When do you know your deck is in trouble? When your insurance agent calls you and tells you your policy will not be renewed without some “repairs.” Clearly the decking was deteriorated, the railing beyond repair, and the supporting posts questionable. The question remains: Is this a “repair?” or a “rebuild?” Answer? Both, actually.
The deck structure, while old, was solid, except for the joist ends that were cracked and broken. While one lag bolt to the house structure had pulled away, the junction of deck to house was solid. The underlying posts, while not rotten, were only attached to another piece of treated lumber underground. (Known as a “stiff knee,” this does not conform to building code and will eventually rot allowing the entire structure to sag and eventually fail.)
It actually is fairly straightforward; just pretty involved. The joists were originally set to 24 inch centers, which only allows for full 2″ X 6″ size decking material. Changing those joists to 16 inch centers allows for 5/4″ decking – a substantial cost savings but costing more labor in the tear-down phase. The “fix” here was to add an additional 7 joists, bringing the structure to a beefy 12″ on center layout. (It’s bomb-proof now.) New outer plates, new, standard stair stringers, 8′ staggered joint decking (another cost versus look decision), new railings and balusters and the “same” deck is good for another 25 years or so.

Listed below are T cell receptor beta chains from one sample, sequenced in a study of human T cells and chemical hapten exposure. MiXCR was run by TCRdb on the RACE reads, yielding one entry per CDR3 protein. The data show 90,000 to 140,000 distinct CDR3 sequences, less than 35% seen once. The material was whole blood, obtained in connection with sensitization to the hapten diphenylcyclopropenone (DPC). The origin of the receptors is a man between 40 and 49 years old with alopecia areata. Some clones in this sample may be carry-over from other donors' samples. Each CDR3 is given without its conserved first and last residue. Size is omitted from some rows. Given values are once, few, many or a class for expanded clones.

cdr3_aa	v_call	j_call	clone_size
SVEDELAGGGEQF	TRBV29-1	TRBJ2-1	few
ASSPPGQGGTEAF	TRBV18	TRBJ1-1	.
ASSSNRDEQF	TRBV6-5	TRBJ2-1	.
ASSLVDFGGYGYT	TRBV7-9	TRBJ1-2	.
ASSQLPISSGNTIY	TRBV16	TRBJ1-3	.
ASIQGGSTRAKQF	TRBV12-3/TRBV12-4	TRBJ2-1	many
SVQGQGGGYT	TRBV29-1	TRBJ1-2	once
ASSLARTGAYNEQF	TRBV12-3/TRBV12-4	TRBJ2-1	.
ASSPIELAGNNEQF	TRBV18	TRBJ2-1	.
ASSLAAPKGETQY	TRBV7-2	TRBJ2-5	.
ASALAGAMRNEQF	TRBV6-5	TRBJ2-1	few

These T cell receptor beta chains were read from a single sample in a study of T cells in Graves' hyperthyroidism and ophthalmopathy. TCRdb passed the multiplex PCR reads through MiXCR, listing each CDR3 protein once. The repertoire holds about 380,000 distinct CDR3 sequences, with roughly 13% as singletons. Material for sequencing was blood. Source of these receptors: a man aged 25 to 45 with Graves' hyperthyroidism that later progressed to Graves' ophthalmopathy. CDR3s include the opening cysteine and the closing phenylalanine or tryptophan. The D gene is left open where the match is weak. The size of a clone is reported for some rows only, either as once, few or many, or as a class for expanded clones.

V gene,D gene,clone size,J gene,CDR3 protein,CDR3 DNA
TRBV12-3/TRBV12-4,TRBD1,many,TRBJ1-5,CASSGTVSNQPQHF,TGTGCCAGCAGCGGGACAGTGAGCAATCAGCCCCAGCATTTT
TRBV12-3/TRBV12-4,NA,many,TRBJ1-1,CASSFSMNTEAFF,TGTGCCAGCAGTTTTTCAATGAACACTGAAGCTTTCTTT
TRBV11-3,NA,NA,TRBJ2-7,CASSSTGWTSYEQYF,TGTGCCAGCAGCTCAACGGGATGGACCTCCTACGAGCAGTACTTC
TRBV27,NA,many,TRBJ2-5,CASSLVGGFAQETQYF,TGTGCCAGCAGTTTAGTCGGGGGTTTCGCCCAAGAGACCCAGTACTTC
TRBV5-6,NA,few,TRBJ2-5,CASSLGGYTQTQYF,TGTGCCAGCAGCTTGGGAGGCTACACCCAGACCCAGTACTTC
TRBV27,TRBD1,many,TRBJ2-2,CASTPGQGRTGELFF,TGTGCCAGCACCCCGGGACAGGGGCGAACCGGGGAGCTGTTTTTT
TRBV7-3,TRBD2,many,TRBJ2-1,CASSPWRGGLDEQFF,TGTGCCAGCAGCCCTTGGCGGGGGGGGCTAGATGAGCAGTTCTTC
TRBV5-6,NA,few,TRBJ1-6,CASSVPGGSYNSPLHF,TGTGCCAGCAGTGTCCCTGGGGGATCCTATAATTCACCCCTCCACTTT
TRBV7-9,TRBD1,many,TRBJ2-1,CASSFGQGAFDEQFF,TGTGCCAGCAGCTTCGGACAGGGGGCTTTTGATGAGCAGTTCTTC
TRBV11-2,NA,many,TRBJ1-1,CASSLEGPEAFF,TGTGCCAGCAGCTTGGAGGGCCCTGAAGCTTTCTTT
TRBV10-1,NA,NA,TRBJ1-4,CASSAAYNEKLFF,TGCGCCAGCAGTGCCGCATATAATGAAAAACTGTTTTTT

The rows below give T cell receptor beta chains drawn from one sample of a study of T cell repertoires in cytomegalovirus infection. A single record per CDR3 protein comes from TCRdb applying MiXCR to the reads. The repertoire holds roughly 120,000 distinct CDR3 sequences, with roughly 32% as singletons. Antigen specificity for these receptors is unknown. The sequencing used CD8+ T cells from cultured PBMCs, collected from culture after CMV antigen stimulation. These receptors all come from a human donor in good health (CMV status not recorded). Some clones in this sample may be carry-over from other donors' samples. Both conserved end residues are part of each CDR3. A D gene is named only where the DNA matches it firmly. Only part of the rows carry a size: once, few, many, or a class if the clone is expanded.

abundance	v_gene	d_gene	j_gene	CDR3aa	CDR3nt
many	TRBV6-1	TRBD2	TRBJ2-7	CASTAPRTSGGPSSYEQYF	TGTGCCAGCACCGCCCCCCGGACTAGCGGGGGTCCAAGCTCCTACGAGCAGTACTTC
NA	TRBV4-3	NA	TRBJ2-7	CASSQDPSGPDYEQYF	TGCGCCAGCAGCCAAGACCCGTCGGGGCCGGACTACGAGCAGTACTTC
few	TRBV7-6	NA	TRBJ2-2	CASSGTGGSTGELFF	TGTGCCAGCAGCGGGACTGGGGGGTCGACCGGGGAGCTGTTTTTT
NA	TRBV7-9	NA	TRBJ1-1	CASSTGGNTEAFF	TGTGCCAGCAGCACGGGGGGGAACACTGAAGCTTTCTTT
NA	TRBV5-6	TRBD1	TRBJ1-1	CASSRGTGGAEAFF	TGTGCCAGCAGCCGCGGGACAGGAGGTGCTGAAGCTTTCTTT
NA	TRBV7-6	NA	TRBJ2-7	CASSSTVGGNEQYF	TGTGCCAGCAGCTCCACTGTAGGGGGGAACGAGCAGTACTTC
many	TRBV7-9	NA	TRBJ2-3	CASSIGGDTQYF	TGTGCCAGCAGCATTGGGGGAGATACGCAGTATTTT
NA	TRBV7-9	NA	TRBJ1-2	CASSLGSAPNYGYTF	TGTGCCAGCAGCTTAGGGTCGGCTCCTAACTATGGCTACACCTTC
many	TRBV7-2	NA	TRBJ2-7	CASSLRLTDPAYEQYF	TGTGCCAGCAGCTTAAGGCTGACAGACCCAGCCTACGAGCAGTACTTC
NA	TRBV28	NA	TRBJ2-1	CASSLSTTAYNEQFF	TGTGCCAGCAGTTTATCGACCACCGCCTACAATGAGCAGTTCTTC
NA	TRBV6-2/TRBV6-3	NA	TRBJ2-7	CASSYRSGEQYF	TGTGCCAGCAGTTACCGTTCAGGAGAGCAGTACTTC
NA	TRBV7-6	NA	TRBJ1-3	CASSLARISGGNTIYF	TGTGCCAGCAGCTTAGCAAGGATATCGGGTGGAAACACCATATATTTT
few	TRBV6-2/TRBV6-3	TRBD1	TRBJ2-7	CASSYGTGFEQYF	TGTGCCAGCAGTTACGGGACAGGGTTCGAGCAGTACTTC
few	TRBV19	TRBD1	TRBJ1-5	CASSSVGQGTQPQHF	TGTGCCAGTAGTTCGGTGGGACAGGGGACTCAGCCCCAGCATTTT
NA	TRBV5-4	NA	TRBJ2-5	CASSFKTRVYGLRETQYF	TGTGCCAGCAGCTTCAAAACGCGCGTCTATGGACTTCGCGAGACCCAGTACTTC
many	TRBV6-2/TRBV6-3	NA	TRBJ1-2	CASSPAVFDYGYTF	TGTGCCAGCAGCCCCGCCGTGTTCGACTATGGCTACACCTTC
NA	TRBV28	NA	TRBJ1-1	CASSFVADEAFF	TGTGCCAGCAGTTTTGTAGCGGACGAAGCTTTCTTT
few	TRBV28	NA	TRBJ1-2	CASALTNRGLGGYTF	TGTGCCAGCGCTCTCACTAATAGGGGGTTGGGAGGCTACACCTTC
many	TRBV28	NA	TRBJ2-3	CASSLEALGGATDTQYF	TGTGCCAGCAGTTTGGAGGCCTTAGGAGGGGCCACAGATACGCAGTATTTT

A big job – in hours required as well as materials and labor. (Total cost, materials and labor: approximately $1,700. Actually, not a bad price for a 11 and 1/2 foot by 14 foot deck.)
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